Tropical, Political Clothing

For the next six weeks, I live in Kolkata. Not even in Junior High did I think so hard about what clothes I wear, how they fit my body, and what my appearance conveys about my identity, my values, and what interactions I am seeking out and hoping for.

The wearing of clothes in Kolkata is complicated territory for me. Indian women typically wear longer sleeves, longer shirts, longer pants and skirts, and scarves. Women cover up here, even in the heat. Occasionally I spy a woman who might have short sleeves on, but she will then cover up her shoulders with a scarf.

As a western woman, I am closely observed by men, women and children, and I might even say continuously judged (or so I suspect). I am conscious of the brands I wear, the electronic toys I possess (iPhones are rare), and how my shoes are different–and how each of these things implies lifelong privilege which I had never scrutinized. This week, I am newly aware of my shirt’s neckline, the degree to which my shoulders and my prominent bosom are covered. I am aware of the stares and how I represent a brand, the western woman.

For my internship, yesterday as we toured the Sonagachi red light district, I was wearing new pants, purchased in India, hoping they would be more heat adapted. Sitting in the sex worker’s health clinic talking with peer educators, the pants stuck to my thighs in the heat, and when I went to cross my legs as I sat on the floor, the pants ripped at the top of my thigh. My classmates swore that my long top covered the wardrobe malfunction, but I still felt quite self conscious and vulnerable as we walked through streets saturated with brothels, a curiosity for the population. It makes for a good cocktail story, and for layers of feeling in the moment.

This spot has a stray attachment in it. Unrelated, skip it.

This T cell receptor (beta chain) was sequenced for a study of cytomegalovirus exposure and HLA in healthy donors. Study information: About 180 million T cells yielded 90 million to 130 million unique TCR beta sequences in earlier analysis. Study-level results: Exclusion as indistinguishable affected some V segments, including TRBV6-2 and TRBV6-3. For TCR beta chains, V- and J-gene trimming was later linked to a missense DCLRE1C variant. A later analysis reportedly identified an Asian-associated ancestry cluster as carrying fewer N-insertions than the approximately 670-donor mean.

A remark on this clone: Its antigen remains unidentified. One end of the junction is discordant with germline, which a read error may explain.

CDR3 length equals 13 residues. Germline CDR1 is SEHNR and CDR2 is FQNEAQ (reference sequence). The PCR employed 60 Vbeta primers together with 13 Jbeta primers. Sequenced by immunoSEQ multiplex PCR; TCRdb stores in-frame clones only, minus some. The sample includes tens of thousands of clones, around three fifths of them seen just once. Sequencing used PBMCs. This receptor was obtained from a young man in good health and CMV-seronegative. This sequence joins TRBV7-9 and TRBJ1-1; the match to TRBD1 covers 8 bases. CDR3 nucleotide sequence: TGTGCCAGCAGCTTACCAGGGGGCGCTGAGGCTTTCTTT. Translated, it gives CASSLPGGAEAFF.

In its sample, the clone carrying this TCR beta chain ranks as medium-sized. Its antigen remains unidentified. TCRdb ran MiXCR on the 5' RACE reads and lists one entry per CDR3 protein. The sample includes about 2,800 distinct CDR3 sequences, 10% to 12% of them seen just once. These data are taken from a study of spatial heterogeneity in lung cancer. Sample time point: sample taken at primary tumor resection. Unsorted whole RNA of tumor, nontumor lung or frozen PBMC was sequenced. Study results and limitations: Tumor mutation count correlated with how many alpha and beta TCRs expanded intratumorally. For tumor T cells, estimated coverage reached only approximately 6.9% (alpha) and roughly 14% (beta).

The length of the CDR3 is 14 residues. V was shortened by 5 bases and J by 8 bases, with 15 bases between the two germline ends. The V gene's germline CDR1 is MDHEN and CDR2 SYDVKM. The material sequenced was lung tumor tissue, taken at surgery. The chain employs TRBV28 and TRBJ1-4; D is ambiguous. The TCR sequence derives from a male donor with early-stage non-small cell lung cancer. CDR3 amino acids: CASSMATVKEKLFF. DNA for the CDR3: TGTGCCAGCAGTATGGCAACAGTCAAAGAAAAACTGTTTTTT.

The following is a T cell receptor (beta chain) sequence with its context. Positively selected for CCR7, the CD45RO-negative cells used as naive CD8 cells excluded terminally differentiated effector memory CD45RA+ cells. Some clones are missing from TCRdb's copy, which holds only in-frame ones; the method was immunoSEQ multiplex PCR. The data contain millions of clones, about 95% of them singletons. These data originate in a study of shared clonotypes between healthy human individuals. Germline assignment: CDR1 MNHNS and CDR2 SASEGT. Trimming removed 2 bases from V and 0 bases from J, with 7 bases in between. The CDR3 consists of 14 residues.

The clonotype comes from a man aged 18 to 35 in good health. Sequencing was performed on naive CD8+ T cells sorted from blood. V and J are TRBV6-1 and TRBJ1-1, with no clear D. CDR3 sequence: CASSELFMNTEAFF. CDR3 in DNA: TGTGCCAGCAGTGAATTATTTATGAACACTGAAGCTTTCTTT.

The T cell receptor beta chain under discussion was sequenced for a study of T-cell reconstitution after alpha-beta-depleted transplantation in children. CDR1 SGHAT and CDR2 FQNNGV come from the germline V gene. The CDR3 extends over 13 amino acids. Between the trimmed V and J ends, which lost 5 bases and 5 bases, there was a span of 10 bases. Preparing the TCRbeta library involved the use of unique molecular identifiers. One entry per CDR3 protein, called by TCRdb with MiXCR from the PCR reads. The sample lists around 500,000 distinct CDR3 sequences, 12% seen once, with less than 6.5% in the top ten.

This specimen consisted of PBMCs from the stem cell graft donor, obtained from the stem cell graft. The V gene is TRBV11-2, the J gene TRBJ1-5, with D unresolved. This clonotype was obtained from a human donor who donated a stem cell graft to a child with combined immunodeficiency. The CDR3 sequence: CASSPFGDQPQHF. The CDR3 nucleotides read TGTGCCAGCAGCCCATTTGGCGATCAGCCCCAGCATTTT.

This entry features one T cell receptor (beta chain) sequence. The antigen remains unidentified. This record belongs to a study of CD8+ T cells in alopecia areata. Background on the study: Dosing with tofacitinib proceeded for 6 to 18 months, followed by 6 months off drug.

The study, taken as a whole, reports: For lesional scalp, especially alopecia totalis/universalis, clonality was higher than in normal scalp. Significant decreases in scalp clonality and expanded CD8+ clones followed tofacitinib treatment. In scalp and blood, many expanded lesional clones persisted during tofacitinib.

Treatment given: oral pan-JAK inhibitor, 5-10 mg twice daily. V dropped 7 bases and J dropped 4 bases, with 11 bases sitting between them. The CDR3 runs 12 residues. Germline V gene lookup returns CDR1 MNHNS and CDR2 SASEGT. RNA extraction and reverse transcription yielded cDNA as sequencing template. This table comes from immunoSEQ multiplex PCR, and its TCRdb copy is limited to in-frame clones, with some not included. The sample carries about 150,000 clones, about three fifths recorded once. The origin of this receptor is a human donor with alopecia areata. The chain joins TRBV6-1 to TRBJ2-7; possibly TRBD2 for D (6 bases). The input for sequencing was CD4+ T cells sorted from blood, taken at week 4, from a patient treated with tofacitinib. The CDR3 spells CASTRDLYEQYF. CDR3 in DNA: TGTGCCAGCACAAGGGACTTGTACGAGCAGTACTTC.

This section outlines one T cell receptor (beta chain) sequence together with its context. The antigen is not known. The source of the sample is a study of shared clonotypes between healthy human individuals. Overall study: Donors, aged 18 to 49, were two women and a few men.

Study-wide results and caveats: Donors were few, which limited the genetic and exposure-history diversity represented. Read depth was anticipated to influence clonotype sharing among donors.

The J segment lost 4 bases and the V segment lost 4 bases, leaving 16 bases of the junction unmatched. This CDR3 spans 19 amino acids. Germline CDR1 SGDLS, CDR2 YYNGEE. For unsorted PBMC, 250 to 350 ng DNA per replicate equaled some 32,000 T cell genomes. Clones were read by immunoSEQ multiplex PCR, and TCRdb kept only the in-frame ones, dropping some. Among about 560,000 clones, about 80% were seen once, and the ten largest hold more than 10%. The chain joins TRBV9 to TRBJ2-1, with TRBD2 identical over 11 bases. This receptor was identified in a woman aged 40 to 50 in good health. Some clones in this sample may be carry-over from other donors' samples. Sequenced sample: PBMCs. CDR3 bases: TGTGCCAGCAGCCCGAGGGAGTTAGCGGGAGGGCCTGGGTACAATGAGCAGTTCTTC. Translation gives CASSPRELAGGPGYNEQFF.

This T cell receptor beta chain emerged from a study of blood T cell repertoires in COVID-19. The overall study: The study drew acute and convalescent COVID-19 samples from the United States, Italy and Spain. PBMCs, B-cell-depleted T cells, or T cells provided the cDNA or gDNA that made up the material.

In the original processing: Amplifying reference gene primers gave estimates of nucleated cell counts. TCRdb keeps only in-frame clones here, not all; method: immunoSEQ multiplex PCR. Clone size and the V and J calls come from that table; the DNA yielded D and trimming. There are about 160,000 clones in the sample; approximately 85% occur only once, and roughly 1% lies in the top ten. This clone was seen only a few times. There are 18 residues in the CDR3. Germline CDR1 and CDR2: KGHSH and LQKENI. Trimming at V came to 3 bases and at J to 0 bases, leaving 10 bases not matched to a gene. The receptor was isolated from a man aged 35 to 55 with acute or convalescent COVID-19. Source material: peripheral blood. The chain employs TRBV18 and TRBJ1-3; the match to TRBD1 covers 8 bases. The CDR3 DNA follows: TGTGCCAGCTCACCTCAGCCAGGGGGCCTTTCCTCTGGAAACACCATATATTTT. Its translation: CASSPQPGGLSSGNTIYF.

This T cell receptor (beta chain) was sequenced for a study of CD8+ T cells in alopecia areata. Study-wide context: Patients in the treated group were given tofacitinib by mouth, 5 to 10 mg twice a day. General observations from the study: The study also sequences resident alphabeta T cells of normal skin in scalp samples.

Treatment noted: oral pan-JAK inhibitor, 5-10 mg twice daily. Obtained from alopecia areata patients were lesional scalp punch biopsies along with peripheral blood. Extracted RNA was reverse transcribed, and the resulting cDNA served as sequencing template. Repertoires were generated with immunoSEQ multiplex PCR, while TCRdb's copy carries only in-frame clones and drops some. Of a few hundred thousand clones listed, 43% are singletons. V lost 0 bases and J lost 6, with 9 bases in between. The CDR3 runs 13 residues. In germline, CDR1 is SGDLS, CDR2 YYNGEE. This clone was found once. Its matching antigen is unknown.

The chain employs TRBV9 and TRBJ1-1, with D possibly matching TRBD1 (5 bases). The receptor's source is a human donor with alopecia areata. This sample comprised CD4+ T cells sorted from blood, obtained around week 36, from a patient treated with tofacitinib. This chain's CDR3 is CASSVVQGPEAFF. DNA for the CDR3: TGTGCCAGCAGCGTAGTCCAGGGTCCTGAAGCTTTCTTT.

I understand that there are two markers of sex workers in Kolkata–you can identify them at night because they wear western clothes and a lot of makeup. You might call it a theatrical performance, an impersonation.

The multiple ironies, including me trying to fit into Indian clothes so I send a message of modesty, are not lost upon me.

I ponder the challenges of functioning in a society where women’s modesty is always monitored–how that pressure must shapes lives. I look forward to returning to tank tops without worry back in Philadelphia. I also have new sympathy for those who will never blend into their environment, be it due to race or culture. Finally, I am grateful for the heat and these insights.

One thought on “Tropical, Political Clothing

  1. I love that you’re writing about clothing. Reason? I’ve faced similar scrutiny (being observed and judged (or so I felt)). On two occasions when shopping for shoes, the female clerks made comments regarding how feminine I am. “That’s not lady-like,” they said, referring to my shoe size (40 / 9.5). Yikes.

    When I got my haircut about a year ago (my hair was much shorter), I asked for something feminine, and the woman said, “Let your hair grow out if you want to look feminine.” Ouch.

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